The Importance of Storytelling in Photography
After photographing weddings for a decade, I have trained my eye to look for stories. With the click of my shutter, I can capture a glance, a smile, a hug or a moment that captures the emotion of the moment and the story of the day. A good visual story sets the scene, captures connection and energy, and shows the big picture as well as the tiny details of the moment.
Recently, I've been feeling compelled to look for these stories in my everyday life. My oldest daughter Eden graduated from high school last month, and it’s made me realize that time flies! She’s living overseas and I no longer have the opportunity to capture family moments with us all together. It’s caused me to realize how valuable each moment is, and how quickly those little moments change, even though at the time they seem to be your reality forever.
I now set the table for four, not five. I don’t wake Eden up in the morning by putting her dog Angel on her bed to wake her up with kisses. I don’t get to see her reading favorite books to her little sister Isla, or watching dumb movies with her sister Elani just so they can giggle and make fun of them. I want to remember those moments forever and I wish I’d taken the time to document them as they happened.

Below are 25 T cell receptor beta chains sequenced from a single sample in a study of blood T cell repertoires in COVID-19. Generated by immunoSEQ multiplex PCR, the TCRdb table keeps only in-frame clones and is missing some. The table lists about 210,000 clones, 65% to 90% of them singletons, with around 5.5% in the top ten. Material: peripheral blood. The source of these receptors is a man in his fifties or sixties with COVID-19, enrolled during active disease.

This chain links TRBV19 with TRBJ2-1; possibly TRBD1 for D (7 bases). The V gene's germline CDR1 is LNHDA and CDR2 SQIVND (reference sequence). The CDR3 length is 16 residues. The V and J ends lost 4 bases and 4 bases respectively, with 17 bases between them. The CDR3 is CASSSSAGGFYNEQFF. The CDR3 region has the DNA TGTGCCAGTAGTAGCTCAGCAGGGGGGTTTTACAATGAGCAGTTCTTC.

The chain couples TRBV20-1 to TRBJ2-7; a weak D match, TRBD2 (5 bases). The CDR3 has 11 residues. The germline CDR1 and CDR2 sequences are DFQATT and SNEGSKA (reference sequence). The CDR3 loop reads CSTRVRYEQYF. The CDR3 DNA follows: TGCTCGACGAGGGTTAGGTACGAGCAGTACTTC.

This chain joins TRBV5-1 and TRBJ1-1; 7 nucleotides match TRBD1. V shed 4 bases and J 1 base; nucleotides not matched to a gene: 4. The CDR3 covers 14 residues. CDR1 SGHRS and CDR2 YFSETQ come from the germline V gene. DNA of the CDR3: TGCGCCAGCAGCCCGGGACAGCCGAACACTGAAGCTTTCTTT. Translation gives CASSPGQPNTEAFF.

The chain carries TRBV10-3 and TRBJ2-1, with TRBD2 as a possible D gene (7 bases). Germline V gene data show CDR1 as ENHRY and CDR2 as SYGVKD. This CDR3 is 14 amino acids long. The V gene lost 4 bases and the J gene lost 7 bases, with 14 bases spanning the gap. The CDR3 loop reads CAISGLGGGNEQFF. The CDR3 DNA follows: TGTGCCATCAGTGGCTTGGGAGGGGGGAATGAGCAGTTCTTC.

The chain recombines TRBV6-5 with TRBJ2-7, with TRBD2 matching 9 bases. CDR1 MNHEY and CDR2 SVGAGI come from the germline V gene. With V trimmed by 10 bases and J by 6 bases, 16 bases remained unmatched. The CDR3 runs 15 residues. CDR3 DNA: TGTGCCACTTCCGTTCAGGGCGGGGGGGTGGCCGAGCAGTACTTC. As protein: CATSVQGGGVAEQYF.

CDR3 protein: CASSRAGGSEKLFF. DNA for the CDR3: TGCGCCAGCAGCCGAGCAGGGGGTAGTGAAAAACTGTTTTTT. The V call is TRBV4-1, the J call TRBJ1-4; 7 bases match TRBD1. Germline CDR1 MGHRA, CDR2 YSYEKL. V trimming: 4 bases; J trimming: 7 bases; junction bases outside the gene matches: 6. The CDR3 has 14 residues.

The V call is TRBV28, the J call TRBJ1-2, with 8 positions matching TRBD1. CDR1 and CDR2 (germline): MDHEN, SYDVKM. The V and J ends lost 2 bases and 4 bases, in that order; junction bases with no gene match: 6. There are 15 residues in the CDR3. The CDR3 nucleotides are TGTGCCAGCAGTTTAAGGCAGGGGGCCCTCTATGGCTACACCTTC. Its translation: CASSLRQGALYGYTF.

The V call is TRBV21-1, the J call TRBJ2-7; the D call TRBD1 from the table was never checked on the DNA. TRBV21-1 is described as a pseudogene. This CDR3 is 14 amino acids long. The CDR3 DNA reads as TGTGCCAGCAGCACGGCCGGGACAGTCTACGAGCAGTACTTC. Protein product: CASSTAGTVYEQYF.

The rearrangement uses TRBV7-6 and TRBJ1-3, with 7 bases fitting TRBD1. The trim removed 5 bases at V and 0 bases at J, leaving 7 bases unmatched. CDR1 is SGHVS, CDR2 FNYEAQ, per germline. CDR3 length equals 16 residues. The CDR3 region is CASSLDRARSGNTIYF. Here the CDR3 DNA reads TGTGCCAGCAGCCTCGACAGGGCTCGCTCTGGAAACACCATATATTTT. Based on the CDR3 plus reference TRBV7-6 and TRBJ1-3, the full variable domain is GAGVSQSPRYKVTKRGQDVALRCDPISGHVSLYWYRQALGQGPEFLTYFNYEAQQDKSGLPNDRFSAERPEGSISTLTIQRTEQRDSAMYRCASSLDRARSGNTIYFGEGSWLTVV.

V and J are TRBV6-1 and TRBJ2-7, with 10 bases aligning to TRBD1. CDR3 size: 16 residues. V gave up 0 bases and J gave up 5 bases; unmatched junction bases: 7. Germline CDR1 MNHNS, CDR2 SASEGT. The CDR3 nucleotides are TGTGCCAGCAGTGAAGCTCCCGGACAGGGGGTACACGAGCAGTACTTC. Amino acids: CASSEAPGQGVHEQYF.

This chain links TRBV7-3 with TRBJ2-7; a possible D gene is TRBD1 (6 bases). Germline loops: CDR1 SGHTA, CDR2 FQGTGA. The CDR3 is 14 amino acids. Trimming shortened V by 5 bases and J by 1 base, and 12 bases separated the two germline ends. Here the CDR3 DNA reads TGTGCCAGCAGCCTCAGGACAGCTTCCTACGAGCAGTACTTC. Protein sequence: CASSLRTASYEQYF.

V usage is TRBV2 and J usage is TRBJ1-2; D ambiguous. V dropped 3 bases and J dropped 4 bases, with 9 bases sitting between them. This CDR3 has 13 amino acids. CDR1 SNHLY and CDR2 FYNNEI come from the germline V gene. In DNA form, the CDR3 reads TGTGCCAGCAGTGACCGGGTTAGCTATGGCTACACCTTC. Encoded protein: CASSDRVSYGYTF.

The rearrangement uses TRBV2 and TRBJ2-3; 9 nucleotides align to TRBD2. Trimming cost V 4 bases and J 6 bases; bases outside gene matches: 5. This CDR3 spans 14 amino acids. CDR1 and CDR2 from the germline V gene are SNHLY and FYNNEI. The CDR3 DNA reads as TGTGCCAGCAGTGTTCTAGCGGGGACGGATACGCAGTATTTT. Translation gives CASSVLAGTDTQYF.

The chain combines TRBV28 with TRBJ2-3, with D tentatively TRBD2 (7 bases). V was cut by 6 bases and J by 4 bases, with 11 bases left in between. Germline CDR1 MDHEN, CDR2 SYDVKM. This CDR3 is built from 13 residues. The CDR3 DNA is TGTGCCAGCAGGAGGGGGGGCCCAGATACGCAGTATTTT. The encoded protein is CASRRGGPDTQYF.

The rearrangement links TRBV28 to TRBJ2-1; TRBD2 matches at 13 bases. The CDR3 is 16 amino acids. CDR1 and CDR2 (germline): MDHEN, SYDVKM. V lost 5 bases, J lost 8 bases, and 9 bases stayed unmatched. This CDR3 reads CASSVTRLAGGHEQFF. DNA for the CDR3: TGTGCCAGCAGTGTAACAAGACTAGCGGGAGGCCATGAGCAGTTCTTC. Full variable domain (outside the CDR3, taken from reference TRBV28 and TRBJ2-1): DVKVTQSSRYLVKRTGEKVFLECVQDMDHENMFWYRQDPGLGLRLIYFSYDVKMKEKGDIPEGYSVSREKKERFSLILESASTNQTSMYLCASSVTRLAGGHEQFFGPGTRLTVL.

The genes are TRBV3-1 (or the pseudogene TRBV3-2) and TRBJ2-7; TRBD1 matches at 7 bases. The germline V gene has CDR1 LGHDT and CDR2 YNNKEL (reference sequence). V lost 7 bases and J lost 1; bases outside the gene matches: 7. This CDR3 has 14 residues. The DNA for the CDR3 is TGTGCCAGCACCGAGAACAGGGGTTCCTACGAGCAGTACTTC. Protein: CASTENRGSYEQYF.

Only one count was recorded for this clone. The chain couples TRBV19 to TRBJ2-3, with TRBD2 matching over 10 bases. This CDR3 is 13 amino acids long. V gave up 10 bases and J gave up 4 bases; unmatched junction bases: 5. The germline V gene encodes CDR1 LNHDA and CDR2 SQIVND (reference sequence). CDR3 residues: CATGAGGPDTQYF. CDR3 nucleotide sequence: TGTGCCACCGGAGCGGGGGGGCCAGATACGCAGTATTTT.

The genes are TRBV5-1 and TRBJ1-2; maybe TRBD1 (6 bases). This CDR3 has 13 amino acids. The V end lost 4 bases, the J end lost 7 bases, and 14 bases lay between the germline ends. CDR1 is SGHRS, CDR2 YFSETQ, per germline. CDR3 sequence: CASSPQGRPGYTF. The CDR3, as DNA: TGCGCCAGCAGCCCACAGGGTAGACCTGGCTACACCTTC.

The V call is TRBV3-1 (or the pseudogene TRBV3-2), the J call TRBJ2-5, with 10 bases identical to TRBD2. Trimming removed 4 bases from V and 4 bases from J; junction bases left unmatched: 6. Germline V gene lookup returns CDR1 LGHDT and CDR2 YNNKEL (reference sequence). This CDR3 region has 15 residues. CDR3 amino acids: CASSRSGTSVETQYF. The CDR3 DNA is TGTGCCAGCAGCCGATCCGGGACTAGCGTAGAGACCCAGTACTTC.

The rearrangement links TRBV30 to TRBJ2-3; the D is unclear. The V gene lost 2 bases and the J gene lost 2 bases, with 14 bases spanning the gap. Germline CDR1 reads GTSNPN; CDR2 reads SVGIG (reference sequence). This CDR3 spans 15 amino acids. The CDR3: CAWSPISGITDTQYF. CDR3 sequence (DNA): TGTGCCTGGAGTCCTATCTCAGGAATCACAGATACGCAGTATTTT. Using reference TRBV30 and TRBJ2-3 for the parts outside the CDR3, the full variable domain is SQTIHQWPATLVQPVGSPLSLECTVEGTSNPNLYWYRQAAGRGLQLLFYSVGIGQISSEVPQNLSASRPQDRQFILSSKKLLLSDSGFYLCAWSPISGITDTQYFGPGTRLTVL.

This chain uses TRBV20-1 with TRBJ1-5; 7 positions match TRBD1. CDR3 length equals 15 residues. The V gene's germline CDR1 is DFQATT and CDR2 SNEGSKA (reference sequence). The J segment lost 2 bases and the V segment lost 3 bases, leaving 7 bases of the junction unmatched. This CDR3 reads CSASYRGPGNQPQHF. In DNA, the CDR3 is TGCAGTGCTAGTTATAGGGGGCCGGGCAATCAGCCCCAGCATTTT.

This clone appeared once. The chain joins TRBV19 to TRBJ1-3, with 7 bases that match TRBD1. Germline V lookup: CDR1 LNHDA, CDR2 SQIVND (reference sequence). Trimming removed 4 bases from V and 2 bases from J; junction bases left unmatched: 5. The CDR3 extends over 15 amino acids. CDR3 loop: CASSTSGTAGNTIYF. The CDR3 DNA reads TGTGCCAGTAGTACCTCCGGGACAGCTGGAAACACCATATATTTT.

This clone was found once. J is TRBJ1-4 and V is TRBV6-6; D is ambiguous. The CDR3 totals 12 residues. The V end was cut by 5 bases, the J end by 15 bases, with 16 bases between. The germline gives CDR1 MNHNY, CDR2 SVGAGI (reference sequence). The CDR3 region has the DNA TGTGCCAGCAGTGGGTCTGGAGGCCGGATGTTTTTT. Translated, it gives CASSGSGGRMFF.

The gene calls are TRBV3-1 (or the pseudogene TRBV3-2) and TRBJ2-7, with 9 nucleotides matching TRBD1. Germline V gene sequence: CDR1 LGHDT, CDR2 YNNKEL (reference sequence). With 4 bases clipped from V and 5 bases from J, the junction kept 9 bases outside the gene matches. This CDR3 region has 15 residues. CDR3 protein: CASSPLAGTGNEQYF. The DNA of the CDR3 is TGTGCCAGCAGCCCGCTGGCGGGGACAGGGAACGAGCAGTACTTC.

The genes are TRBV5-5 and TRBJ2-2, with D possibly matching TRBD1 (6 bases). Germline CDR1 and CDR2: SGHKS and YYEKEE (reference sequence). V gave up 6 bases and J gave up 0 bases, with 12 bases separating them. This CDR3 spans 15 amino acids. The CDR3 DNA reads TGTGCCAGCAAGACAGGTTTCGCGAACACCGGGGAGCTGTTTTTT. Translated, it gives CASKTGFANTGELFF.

And so I grabbed my camera to tell a story of our "now." This story shows Elani taking care of and cuddling with her dogs on our front porch, and the current view from the porch. It took about ten minutes of my time, but captured moments that can never be repeated, especially with the puppies who are growing fast.
So here’s your challenge! Tell a story through a series of about 5-10 photos. Choose something close to home. Maybe a family routine, a favorite outing, or a place you like to visit. Create a visual journey for the viewer.
How do you do that? Here’s six steps:
1. First, set the scene. Give a wide angle view of the setting. If you want to clean up a few distracting items laying around, that’s great, but if you want to capture it exactly as it is, that’s great too. The main thing is to not let an excuse stop you, like “I’ll take the photo later when the room’s clean.” We all know that probably won’t happen. Just capture it today!